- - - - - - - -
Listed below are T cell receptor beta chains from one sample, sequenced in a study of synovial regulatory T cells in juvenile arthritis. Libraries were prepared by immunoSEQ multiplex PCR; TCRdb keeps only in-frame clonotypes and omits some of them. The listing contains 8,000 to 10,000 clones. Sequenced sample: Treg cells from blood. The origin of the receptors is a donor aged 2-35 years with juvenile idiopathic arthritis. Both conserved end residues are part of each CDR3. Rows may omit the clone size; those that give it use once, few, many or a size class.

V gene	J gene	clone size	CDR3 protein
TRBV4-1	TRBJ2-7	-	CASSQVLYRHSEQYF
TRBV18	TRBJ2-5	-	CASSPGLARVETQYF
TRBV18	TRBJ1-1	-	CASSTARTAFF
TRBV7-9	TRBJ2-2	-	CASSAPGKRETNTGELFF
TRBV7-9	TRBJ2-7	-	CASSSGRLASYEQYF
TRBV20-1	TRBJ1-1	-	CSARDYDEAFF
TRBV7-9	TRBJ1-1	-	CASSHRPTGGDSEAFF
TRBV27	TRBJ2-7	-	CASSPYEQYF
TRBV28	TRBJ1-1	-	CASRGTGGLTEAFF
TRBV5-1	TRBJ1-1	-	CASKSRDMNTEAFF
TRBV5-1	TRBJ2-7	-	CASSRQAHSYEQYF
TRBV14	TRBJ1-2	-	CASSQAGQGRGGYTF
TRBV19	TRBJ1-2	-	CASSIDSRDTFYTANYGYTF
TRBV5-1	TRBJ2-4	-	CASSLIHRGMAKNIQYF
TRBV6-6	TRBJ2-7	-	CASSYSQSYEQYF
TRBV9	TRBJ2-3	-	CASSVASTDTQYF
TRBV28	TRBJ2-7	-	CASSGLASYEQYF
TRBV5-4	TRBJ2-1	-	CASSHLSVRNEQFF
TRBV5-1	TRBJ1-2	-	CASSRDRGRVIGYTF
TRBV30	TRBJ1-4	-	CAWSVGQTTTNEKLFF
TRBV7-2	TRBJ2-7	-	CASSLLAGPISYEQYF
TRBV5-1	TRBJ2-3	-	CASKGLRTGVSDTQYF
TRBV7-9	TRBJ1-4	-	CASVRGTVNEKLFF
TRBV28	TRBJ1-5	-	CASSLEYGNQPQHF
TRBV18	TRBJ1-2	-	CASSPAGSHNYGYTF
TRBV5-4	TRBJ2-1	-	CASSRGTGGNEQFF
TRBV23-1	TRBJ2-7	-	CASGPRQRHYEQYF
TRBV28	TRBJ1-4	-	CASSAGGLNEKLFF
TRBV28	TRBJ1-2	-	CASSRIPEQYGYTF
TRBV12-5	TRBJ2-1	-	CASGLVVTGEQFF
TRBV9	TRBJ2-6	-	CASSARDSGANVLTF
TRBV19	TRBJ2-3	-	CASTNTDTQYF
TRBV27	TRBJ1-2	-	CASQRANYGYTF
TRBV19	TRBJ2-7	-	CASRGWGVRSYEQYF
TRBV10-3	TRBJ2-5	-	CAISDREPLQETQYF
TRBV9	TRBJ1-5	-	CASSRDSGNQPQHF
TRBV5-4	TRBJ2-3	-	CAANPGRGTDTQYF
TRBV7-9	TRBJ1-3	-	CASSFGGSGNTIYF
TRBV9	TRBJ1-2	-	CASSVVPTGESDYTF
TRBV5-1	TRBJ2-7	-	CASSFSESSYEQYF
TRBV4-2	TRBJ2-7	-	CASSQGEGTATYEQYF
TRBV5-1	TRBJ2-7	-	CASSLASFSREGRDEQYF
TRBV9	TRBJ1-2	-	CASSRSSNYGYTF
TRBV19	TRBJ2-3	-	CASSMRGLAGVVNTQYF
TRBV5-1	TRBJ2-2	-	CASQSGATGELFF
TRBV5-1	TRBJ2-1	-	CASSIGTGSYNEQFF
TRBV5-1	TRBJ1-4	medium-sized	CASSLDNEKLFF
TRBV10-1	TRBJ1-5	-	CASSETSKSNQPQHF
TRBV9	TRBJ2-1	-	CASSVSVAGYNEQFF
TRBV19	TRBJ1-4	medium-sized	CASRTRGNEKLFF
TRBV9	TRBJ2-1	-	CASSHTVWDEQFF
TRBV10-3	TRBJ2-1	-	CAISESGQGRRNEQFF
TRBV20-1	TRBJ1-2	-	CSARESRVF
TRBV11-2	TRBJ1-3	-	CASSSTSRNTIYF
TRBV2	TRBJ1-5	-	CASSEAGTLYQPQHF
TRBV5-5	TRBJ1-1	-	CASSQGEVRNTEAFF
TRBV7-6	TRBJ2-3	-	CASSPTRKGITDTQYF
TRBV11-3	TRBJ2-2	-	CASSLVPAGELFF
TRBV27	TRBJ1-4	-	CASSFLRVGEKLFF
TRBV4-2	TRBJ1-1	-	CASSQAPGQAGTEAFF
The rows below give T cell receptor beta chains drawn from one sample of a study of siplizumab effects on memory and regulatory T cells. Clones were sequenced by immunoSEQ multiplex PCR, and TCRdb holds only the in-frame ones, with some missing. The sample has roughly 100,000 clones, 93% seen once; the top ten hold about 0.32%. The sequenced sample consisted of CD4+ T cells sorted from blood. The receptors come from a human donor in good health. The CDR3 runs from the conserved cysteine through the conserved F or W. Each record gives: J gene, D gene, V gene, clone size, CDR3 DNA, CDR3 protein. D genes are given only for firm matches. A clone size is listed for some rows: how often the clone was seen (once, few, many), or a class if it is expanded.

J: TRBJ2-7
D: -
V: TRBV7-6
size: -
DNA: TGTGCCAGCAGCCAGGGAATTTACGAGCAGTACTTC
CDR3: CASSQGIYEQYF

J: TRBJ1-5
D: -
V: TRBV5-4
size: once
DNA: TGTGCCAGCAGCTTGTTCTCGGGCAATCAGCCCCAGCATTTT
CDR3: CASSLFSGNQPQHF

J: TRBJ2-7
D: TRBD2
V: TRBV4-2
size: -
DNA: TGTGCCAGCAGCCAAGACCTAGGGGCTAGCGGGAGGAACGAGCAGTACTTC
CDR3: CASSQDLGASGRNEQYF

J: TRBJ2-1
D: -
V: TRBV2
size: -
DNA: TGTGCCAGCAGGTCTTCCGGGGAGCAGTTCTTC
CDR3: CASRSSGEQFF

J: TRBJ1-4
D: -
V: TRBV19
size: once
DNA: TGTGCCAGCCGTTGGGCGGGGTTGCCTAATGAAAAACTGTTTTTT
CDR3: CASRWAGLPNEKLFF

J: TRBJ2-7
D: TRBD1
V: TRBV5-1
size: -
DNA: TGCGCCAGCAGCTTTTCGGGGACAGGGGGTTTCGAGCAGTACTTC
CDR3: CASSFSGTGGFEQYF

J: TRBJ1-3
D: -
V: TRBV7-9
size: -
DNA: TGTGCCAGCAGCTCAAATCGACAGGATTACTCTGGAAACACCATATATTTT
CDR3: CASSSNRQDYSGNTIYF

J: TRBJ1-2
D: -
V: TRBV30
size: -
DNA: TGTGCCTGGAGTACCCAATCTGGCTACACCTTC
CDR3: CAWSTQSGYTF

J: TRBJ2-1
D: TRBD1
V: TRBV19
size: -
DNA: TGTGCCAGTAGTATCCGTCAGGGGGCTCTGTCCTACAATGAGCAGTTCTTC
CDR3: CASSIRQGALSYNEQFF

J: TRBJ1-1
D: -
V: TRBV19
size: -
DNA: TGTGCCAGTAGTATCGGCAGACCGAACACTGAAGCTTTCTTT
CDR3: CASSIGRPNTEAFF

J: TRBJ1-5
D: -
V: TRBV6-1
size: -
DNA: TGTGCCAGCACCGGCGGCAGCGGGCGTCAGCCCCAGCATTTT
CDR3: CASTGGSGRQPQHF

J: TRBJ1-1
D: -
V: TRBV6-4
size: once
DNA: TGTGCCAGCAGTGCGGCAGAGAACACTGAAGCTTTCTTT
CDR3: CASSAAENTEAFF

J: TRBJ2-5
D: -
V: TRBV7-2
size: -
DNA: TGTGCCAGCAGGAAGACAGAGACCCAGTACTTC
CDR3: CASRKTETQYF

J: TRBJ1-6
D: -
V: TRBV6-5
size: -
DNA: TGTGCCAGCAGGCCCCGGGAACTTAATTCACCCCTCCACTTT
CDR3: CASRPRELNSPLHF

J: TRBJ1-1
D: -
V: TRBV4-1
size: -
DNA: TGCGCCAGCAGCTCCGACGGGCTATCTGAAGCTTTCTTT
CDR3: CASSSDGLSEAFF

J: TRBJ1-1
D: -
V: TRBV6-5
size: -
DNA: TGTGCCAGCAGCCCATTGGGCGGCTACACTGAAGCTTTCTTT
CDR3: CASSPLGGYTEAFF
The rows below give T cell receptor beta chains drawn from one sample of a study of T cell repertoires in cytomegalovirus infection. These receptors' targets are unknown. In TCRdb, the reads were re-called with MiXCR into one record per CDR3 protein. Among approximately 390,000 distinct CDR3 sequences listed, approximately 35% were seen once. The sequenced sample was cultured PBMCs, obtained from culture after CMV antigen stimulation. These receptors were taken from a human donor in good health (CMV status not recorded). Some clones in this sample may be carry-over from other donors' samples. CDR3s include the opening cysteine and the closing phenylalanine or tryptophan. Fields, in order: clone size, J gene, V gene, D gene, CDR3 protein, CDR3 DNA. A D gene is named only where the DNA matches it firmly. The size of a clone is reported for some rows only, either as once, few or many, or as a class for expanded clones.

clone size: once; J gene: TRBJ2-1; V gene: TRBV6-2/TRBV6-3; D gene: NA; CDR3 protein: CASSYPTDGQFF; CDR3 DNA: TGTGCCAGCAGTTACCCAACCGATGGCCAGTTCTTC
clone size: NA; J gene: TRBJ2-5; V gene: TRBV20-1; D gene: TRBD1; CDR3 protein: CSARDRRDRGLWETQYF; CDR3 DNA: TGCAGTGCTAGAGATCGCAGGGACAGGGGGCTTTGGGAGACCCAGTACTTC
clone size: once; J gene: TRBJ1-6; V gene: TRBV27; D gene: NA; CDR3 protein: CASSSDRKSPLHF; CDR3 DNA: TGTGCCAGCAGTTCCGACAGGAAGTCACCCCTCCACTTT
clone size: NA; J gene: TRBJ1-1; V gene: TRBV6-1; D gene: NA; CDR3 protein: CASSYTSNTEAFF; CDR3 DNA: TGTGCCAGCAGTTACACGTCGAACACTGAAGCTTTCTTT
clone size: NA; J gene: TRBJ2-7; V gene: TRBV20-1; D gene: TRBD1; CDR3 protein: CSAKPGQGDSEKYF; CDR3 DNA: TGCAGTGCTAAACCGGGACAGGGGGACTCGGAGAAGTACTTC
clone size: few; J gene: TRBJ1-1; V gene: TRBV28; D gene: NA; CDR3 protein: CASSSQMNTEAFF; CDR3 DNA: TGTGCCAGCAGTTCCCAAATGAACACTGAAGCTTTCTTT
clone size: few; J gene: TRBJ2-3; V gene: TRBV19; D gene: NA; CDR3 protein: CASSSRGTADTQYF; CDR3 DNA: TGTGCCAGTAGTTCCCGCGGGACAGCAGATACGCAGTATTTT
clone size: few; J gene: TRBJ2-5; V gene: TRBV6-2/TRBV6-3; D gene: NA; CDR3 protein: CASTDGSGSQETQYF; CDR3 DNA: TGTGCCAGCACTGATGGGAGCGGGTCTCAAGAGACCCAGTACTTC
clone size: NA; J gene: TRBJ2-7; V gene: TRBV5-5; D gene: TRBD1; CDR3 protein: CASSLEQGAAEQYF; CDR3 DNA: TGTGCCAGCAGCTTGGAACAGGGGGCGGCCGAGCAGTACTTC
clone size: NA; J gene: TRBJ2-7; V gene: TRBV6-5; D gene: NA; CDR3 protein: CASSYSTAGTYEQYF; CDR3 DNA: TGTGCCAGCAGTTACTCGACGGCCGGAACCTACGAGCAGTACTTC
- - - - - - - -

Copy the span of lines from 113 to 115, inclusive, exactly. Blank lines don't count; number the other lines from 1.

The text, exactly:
D: TRBD1
V: TRBV19
size: -